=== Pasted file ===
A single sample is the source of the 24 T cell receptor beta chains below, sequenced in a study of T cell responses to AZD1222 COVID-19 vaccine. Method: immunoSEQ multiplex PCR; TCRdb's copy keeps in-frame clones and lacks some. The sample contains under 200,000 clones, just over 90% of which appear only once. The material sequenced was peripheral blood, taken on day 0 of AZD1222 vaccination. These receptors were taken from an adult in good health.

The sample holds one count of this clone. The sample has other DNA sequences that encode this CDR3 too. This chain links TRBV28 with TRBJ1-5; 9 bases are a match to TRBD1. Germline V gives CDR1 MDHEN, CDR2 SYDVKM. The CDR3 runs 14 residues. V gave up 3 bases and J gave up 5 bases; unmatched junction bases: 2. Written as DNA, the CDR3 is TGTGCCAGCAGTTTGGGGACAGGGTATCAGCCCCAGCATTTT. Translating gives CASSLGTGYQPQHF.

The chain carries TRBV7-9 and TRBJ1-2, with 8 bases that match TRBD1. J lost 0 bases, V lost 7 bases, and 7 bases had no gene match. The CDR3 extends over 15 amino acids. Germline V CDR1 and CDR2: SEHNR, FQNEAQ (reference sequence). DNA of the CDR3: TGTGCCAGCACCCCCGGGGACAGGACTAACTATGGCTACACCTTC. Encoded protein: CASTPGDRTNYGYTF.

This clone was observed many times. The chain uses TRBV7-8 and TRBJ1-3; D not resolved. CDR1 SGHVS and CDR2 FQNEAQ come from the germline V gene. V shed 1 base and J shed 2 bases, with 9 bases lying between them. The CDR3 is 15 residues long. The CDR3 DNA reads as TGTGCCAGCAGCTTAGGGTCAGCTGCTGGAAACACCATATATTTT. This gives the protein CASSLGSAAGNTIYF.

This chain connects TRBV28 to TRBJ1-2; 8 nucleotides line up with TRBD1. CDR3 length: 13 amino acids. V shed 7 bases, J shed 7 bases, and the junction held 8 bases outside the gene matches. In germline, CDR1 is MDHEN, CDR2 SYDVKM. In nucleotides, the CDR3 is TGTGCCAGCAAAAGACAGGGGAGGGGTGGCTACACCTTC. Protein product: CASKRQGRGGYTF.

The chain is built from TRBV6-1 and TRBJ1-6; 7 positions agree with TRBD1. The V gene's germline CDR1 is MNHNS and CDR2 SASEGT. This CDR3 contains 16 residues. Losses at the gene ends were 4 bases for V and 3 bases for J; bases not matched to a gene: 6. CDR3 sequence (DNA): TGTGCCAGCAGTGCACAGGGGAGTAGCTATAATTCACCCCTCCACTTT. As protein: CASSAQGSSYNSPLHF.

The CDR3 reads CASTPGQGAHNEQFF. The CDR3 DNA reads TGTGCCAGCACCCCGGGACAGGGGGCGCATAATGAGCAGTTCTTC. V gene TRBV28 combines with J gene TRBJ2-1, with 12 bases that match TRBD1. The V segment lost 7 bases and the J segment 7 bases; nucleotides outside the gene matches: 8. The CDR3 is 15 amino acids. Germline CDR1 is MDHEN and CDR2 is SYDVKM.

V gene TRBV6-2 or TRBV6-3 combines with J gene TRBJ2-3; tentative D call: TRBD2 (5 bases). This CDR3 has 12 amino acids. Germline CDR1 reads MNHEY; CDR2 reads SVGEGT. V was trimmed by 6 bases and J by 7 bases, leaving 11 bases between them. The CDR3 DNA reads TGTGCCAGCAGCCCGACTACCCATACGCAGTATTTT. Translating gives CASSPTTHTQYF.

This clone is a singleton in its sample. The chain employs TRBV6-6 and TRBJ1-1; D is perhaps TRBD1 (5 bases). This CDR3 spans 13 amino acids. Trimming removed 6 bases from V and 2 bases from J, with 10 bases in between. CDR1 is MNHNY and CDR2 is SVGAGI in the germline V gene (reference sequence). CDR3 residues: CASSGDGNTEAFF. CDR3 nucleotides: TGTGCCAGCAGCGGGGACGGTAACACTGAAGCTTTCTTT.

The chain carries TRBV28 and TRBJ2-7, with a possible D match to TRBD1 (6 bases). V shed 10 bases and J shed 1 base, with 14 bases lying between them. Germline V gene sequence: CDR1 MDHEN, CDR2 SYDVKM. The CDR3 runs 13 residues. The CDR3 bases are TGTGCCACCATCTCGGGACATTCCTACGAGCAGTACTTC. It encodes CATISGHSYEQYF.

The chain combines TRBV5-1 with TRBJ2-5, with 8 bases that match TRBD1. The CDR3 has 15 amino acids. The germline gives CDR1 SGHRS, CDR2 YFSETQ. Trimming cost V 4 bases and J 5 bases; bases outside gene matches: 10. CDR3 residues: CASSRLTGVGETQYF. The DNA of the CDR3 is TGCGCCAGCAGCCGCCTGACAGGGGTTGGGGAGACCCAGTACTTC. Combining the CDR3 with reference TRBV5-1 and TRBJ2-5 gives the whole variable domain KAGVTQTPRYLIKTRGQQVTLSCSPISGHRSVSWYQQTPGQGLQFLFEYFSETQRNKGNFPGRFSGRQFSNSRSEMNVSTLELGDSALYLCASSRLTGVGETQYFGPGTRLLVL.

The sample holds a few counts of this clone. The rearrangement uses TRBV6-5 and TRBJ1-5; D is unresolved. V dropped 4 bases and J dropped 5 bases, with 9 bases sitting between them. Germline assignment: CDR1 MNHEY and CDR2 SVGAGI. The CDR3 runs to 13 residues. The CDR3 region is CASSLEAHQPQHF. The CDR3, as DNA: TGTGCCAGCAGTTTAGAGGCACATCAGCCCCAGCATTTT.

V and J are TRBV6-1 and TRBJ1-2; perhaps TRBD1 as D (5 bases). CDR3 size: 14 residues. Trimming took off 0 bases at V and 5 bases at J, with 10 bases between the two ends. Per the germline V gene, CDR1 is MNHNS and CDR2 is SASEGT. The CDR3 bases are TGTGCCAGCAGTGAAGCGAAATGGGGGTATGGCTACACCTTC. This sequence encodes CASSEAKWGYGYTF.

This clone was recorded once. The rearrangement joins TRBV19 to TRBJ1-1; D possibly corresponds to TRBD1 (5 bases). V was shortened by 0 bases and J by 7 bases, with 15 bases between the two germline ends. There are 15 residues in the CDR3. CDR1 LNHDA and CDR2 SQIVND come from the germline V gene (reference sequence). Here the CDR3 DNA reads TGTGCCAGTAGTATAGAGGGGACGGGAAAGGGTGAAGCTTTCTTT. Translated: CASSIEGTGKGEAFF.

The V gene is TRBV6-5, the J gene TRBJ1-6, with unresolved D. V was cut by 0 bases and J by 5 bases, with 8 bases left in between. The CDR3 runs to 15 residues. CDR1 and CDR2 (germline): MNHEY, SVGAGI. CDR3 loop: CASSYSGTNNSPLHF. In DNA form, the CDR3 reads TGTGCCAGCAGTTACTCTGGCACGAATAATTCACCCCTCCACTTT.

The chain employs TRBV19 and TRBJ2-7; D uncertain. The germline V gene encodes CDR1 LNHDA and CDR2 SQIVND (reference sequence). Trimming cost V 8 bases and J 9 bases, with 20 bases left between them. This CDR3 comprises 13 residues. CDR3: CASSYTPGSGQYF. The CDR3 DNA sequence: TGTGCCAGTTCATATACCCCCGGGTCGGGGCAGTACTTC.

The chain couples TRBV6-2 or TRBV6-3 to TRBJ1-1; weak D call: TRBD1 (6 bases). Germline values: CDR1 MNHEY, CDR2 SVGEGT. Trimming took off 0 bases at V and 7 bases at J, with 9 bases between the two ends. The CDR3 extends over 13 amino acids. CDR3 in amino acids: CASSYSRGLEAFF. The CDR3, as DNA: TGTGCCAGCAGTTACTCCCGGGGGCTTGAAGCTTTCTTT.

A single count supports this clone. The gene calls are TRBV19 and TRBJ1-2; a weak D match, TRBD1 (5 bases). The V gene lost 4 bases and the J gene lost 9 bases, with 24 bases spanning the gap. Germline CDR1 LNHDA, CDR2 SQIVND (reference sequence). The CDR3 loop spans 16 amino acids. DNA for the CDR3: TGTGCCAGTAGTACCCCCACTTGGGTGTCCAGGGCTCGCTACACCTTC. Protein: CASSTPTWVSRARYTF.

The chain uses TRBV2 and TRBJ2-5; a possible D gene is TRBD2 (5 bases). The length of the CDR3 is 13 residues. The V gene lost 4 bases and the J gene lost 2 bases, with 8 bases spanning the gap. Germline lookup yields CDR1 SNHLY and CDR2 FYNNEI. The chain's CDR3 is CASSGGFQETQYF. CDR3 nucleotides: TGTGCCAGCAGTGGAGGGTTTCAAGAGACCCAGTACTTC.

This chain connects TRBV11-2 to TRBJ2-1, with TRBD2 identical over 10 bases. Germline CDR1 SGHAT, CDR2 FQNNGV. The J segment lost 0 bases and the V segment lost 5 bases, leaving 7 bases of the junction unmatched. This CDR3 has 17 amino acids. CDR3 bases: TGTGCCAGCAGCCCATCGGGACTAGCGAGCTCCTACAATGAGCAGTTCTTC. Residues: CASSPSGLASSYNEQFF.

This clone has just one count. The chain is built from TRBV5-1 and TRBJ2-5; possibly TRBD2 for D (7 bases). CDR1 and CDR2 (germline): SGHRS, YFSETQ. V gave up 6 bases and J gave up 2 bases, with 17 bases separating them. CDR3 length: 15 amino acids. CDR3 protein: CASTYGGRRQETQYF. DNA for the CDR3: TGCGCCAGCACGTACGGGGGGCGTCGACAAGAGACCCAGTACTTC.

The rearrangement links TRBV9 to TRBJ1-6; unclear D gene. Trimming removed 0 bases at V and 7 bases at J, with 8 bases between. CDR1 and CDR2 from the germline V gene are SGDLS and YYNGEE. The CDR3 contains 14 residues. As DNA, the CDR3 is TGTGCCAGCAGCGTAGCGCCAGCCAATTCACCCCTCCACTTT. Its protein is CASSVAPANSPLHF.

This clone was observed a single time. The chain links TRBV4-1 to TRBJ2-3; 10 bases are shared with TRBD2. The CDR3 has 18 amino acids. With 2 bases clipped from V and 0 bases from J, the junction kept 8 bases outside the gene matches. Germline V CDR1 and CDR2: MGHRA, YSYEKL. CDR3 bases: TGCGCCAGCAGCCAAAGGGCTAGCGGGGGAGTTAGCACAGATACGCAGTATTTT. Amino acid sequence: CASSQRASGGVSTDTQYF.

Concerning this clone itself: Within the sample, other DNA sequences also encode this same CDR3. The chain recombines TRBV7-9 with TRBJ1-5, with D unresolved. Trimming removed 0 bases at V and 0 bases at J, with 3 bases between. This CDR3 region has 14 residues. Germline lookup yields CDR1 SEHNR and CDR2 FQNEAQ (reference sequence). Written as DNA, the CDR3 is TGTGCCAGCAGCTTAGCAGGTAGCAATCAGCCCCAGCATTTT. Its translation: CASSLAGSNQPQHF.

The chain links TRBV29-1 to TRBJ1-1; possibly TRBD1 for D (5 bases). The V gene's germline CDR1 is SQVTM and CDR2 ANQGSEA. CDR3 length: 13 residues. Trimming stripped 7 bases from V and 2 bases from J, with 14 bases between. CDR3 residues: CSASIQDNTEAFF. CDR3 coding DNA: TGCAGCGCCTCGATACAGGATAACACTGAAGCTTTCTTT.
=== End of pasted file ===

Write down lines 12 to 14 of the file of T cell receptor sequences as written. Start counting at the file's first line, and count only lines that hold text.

The sample holds a few counts of this clone. The rearrangement uses TRBV6-5 and TRBJ1-5; D is unresolved. V dropped 4 bases and J dropped 5 bases, with 9 bases sitting between them. Germline assignment: CDR1 MNHEY and CDR2 SVGAGI. The CDR3 runs to 13 residues. The CDR3 region is CASSLEAHQPQHF. The CDR3, as DNA: TGTGCCAGCAGTTTAGAGGCACATCAGCCCCAGCATTTT.

V and J are TRBV6-1 and TRBJ1-2; perhaps TRBD1 as D (5 bases). CDR3 size: 14 residues. Trimming took off 0 bases at V and 5 bases at J, with 10 bases between the two ends. Per the germline V gene, CDR1 is MNHNS and CDR2 is SASEGT. The CDR3 bases are TGTGCCAGCAGTGAAGCGAAATGGGGGTATGGCTACACCTTC. This sequence encodes CASSEAKWGYGYTF.

This clone was recorded once. The rearrangement joins TRBV19 to TRBJ1-1; D possibly corresponds to TRBD1 (5 bases). V was shortened by 0 bases and J by 7 bases, with 15 bases between the two germline ends. There are 15 residues in the CDR3. CDR1 LNHDA and CDR2 SQIVND come from the germline V gene (reference sequence). Here the CDR3 DNA reads TGTGCCAGTAGTATAGAGGGGACGGGAAAGGGTGAAGCTTTCTTT. Translated: CASSIEGTGKGEAFF.